Month/Year of Graduation


Degree Name

Bachelor of Arts (B.A.)


Sociology and Anthropology

First Advisor

Dr. Daniel Nathan Hawkins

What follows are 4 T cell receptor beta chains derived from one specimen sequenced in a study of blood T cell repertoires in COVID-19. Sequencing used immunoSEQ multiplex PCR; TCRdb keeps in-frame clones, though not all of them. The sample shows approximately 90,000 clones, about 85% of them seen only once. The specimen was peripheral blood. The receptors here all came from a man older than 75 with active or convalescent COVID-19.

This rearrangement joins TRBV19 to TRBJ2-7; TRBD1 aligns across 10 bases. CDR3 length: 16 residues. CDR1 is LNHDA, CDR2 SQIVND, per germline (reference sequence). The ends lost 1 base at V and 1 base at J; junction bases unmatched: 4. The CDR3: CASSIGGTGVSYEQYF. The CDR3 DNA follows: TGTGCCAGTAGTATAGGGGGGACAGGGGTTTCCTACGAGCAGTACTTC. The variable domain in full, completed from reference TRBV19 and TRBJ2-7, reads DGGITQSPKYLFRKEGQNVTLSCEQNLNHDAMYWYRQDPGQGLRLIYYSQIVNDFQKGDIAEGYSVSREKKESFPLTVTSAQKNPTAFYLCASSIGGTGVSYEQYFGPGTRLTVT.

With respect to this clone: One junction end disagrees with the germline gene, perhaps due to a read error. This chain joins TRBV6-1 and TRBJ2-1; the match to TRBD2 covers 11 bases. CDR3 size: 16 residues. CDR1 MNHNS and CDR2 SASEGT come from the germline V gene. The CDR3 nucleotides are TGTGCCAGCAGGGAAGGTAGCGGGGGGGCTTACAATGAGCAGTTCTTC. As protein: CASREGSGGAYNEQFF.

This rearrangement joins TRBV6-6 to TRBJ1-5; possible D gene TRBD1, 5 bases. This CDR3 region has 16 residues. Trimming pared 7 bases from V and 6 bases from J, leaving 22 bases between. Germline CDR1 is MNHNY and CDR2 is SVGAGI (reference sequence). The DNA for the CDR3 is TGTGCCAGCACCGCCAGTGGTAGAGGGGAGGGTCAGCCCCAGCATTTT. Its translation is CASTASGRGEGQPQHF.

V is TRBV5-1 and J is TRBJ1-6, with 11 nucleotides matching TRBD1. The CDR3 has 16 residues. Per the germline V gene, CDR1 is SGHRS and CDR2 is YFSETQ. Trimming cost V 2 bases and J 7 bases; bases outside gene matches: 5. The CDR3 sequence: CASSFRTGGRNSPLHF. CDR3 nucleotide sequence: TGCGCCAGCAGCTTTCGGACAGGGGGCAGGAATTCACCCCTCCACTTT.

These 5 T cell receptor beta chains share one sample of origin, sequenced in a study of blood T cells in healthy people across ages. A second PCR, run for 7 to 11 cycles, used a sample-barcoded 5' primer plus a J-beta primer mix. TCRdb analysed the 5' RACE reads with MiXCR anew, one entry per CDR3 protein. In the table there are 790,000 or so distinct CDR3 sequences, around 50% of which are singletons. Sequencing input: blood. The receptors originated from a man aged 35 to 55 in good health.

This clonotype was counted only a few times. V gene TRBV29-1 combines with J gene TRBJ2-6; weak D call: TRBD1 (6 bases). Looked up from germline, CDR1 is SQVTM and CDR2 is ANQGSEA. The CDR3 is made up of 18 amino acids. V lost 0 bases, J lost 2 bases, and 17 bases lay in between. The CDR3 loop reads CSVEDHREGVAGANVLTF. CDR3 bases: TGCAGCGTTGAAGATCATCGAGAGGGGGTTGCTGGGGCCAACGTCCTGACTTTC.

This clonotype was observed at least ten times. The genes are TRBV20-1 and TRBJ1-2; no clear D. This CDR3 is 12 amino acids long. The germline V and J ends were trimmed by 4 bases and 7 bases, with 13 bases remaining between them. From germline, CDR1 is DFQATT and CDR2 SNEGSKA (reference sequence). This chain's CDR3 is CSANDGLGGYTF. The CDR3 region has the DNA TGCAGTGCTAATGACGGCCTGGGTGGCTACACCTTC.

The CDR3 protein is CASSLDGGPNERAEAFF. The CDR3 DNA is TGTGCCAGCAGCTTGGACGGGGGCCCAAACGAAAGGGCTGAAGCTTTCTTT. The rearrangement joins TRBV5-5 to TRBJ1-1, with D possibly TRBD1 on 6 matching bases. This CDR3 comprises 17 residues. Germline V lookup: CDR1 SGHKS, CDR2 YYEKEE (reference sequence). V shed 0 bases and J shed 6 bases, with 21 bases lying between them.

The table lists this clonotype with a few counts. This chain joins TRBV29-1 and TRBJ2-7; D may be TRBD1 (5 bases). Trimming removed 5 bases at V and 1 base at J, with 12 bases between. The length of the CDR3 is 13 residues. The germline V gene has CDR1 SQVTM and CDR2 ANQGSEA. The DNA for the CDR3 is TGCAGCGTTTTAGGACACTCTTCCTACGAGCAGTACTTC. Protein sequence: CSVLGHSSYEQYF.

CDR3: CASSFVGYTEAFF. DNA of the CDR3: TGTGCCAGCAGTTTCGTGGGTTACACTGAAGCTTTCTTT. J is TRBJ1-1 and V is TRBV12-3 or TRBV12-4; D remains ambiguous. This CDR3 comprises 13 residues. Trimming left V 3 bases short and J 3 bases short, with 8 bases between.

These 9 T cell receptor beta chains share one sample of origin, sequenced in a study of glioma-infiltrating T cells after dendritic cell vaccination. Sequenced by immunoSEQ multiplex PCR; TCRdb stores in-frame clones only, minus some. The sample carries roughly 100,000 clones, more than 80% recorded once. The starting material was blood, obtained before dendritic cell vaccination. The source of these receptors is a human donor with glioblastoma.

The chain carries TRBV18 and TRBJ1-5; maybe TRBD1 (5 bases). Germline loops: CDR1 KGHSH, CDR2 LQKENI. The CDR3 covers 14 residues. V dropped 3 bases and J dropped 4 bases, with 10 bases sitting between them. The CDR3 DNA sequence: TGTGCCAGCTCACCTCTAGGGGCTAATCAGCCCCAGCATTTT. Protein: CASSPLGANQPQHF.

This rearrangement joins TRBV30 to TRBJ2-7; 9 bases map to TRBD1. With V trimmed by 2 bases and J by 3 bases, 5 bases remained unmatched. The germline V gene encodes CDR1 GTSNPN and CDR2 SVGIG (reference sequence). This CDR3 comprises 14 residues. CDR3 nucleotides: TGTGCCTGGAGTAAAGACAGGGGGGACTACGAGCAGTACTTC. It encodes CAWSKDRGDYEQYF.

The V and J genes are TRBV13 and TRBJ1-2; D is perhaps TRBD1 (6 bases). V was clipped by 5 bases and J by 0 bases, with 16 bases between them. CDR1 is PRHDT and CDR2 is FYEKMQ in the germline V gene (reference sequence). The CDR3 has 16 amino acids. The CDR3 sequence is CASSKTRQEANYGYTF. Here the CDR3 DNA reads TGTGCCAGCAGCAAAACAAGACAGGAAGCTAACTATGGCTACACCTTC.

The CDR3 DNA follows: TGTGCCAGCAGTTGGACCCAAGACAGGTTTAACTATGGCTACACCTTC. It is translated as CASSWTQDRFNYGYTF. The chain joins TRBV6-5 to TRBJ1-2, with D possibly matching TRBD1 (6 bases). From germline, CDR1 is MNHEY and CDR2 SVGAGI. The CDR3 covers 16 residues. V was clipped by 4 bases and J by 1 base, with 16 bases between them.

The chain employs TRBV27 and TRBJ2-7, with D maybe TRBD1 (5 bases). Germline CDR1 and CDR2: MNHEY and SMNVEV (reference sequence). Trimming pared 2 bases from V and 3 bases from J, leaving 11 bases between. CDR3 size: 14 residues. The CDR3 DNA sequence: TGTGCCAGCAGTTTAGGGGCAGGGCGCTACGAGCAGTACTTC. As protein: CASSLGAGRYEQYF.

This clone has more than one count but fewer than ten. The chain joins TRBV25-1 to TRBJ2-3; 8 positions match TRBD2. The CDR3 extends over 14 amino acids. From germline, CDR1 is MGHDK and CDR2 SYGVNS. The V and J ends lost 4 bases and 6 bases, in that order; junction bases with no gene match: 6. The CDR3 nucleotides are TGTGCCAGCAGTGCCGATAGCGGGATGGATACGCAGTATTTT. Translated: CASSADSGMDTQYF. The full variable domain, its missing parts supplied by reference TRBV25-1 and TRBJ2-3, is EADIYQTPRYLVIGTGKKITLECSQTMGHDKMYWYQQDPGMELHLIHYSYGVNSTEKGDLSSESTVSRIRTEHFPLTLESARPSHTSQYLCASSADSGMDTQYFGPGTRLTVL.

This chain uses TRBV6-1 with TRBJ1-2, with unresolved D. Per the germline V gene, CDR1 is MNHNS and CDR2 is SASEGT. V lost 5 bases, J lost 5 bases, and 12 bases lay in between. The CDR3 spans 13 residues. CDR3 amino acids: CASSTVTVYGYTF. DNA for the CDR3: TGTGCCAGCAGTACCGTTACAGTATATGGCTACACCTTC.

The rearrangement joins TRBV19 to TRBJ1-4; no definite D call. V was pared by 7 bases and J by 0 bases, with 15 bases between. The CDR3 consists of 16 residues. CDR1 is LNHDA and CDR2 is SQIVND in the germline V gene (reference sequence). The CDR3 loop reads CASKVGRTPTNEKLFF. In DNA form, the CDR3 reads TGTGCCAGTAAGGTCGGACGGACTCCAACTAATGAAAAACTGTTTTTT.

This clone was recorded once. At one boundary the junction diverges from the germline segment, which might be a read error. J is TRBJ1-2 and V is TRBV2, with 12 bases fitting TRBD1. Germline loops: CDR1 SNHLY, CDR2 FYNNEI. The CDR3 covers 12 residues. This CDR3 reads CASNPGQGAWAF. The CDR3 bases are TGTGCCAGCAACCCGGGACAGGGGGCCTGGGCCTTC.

Undergraduate research provides unique experiences and skill sets that are applicable in various careers. However, there has been an increasing need for greater diversity among researchers, namely undergraduate researchers, and the motivations behind undergraduate research participation need to be further explored. The purpose of this study was to identify the demographic information of undergraduate students at the University of Nebraska at Omaha (UNO), and what motivations were the most prevalent in undergraduate research at UNO. A mixed-methods approach was utilized through a quantitative portion and a qualitative portion. The quantitative portion was a web-based survey which gauged for 22 independent variables, the central variables being race/ethnicity, gender, and severity of disability. The surveys acquired 111 respondents’ and results were analyzed through correlations and ANOVA’s. The qualitative portion utilized six in-depth interviews with UNO undergraduate students and were coded for common themes. Survey results indicated that there is a significant, negative correlation between the severity of disability and research interest among many other significant results with various independent variables. Common themes throughout the interviews included intrinsic motivation, gender bias, and racial/ethnic bias. Overall, this study confirmed that demographic factors affect who pursues research and that intrinsic motivation is a leading factor as to why undergraduate students pursue research. Accommodations in research spaces, increasing awareness of research opportunities on campus, positive faculty/student relationships, and funding for undergraduate research should be greatly considered.